Last January, just one day after the nuclear deal went into effect, the US Treasury Department imposed a new set of unilateral US sanctions against Iran over a test launch of a ballistic missile carried out on October 11.

Iranian officials have defended the ballistic missile tests as a defensive measure aimed at deterring aggression by the US and its allies, principally nuclear-armed Israel, together with Saudi Arabia and the other despotic Persian Gulf oil sheikdoms.

The US military has effectively encircled Iran, with large deployments of troops in Afghanistan, on its eastern border, in Iraq on its western border and to the south in Qatar and Bahrain. Meanwhile, the US Navy’s Fifth Fleet has been deployed within sight of Iran’s coastline in the Persian Gulf.

“We are always ready to defend the country against any aggressor. Iran will not turn into Yemen, Iraq or Syria,” said Brigadier General Amirali Hajizadeh, the head of the Aerospace Division of the Islamic Revolution Guards Corps (IRGC) in response to the Western denunciations of the missile tests.

Hajizadeh warned that the missile program was the target of “infiltration and sabotage,” just as the nuclear program—hit with the assassination of Iranian scientists and the Stuxnet cyber attack—before it. He added, that another danger was that “the enemy might influence political officials through ballyhoo.”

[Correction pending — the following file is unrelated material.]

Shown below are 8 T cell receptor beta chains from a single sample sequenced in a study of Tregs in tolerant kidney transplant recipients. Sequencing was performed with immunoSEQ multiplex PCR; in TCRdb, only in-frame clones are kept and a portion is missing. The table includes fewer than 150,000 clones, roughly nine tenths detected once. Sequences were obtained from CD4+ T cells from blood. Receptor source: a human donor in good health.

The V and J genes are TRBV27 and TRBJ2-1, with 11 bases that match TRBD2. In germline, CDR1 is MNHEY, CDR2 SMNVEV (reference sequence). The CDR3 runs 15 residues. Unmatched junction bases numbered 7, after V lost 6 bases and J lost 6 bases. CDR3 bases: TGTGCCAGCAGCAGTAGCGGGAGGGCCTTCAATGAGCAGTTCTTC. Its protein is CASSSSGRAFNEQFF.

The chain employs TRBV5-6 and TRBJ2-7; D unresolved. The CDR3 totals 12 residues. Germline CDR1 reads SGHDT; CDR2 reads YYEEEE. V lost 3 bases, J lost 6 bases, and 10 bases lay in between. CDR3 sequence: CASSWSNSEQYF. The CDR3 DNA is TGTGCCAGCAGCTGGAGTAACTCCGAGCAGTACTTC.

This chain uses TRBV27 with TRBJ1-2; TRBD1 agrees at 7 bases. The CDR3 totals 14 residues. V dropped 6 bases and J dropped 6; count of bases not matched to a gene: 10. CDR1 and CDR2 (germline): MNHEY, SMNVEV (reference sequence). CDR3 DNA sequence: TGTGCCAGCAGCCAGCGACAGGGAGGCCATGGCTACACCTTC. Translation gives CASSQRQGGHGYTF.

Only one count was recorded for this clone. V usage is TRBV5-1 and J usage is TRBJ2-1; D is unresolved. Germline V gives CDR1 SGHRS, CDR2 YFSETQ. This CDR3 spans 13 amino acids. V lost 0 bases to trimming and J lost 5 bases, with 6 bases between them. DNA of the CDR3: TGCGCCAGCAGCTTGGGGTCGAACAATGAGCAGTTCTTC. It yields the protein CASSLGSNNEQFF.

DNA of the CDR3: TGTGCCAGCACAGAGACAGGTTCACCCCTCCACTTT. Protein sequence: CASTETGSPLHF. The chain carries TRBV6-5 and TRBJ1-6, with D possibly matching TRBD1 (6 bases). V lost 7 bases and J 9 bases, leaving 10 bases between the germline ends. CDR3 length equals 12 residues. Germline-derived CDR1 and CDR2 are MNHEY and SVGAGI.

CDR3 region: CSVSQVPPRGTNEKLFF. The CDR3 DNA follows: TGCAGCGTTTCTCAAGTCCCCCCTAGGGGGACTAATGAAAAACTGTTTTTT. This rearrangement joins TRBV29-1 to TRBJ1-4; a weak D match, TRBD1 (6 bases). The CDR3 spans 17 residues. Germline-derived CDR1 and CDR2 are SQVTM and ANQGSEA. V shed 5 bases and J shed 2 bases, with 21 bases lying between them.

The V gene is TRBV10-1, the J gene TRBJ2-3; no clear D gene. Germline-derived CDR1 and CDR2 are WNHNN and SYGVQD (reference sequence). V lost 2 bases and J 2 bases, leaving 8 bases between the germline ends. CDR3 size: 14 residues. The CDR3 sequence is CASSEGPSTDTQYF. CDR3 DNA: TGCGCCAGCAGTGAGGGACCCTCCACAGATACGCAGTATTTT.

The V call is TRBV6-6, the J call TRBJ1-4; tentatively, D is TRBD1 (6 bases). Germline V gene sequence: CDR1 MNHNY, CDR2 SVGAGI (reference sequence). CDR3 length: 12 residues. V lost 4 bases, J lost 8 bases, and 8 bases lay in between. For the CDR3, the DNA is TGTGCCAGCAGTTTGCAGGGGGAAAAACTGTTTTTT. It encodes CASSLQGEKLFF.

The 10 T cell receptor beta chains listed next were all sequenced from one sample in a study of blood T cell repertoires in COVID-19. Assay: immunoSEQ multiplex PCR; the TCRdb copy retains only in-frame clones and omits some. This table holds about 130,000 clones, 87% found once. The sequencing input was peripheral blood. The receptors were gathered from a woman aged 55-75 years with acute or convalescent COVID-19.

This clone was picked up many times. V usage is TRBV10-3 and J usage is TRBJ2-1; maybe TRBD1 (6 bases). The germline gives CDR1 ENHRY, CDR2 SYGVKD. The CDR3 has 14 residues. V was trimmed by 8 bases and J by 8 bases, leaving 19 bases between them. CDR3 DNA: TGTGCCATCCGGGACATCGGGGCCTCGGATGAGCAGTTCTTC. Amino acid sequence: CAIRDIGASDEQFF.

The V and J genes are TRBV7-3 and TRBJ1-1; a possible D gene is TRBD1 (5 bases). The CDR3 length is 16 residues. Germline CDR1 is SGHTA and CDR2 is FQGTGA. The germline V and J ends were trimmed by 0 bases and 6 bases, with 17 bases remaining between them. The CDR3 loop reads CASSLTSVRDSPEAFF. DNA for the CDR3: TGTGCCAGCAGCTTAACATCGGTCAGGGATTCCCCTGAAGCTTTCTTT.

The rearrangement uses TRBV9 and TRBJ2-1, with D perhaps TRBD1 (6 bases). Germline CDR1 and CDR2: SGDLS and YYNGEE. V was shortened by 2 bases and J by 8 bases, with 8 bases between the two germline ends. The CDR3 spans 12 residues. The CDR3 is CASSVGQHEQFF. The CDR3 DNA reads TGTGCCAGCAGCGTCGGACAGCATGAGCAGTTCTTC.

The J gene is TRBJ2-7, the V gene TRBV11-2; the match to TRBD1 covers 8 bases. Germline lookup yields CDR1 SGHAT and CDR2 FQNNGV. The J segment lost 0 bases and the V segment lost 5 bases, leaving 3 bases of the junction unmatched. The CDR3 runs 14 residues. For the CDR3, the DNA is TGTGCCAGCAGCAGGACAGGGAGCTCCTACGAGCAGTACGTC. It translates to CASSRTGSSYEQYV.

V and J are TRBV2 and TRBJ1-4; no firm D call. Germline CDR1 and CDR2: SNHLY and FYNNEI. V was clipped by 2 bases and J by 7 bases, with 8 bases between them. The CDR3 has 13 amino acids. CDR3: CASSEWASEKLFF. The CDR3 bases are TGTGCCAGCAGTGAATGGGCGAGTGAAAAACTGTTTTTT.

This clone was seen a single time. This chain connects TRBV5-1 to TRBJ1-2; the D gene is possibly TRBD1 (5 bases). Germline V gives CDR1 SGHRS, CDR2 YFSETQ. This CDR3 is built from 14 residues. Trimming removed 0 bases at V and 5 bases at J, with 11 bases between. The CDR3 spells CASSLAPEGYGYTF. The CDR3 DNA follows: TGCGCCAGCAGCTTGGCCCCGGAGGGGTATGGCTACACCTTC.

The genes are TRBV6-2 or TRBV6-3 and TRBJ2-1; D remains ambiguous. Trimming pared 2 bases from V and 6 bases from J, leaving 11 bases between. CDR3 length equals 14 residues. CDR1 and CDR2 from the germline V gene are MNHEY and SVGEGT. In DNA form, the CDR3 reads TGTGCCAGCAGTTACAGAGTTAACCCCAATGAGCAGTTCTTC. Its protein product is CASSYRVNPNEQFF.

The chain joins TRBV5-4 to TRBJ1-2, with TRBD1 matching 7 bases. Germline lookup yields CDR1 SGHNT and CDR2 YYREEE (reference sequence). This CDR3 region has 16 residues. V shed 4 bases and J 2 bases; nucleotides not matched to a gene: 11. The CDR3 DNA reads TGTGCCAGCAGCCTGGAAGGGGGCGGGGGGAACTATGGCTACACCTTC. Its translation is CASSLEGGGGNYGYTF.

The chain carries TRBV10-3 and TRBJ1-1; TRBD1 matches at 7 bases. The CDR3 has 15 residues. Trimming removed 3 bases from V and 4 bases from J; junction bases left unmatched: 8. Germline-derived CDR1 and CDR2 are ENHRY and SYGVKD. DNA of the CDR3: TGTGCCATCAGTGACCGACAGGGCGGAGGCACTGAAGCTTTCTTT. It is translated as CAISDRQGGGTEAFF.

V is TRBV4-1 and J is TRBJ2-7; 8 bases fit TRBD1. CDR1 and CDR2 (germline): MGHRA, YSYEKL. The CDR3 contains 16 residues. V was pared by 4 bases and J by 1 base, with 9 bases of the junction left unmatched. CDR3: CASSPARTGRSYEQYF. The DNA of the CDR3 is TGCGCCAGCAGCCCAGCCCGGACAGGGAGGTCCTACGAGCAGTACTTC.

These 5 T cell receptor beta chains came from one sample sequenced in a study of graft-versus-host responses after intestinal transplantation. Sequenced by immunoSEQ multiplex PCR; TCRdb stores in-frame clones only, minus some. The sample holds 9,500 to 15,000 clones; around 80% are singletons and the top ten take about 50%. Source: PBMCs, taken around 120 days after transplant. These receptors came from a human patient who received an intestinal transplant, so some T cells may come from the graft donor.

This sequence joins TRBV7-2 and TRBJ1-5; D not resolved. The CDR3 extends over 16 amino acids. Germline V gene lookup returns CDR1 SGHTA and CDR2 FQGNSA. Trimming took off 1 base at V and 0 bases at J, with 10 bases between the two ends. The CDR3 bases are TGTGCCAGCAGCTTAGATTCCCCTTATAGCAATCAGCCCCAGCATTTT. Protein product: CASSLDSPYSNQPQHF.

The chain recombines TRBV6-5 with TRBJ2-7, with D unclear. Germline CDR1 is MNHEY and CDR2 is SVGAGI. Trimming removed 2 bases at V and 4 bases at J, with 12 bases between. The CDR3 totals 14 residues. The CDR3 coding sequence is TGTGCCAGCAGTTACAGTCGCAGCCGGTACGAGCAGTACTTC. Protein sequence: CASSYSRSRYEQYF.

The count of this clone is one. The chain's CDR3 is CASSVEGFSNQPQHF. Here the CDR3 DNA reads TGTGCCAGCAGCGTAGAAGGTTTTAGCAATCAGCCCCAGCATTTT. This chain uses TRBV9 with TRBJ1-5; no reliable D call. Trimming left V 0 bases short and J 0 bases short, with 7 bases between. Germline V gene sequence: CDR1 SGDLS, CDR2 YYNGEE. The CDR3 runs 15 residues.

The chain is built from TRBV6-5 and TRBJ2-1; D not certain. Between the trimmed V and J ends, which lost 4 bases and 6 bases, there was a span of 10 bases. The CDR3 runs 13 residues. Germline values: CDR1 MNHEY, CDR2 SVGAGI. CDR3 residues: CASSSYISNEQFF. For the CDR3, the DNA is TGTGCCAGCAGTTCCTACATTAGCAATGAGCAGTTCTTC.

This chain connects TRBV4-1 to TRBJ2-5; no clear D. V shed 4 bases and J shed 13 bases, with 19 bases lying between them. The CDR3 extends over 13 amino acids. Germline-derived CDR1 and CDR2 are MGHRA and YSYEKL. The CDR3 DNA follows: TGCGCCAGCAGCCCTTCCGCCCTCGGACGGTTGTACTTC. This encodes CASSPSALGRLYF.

The missile tests have underscored divisions within Iran’s bourgeois-clerical state between so-called “hardliners,” who opposed the nuclear deal and are hostile to the drive to open up Iran’s economy to Western capital, and forces around Iran’s current President Hassan Rouhani, who are eager to cement commercial deals with Europe and the transnational corporations, while seeking to reach a closer alignment with Washington.

While the US ruling establishment sees the deal as means of deepening these divisions, weakening the Iranian state and ultimately bringing about some form of regime change, it continues to pursue more direct methods, with continuing US military threats, the ongoing intervention in Iraq and Syria and the massive arming of Israel and Saudi Arabia.

In the midst of the missile controversy, President Barack Obama signed an executive order renewing for another year the state of “National Emergency” in relation to Iran.

“Despite the historic deal to ensure the exclusively peaceful nature of Iran's nuclear program, certain actions and policies of the Government of Iran continue to pose an unusual and extraordinary threat to the national security, foreign policy, and economy of the United States,” Obama wrote in a statement announcing the extension.

Meanwhile, citing unnamed US officials, CNN reported Thursday that the Obama administration is preparing to publicly indict Iran for an alleged cyber attack against a dam in New York in 2013. An indictment being prepared by the Justice Department reportedly claims that Iranian hackers were responsible for the incident, which in no way interfered with the dam’s operations, and that they worked for the Iranian government.

The US government itself was directly responsible for far more serious cyber attacks carried out in league with Israel. In 2009 and 2010, US and Israeli agents used a malicious computer bug called Stuxnet to attack the Iranian nuclear facility at Natanz, causing high-speed centrifuges to spin out of control and self-destruct. According to a 2012 report in the New York Times, Obama personally authorized and oversaw these attacks, meeting with the US intelligence officials who organized them in the White House situation room.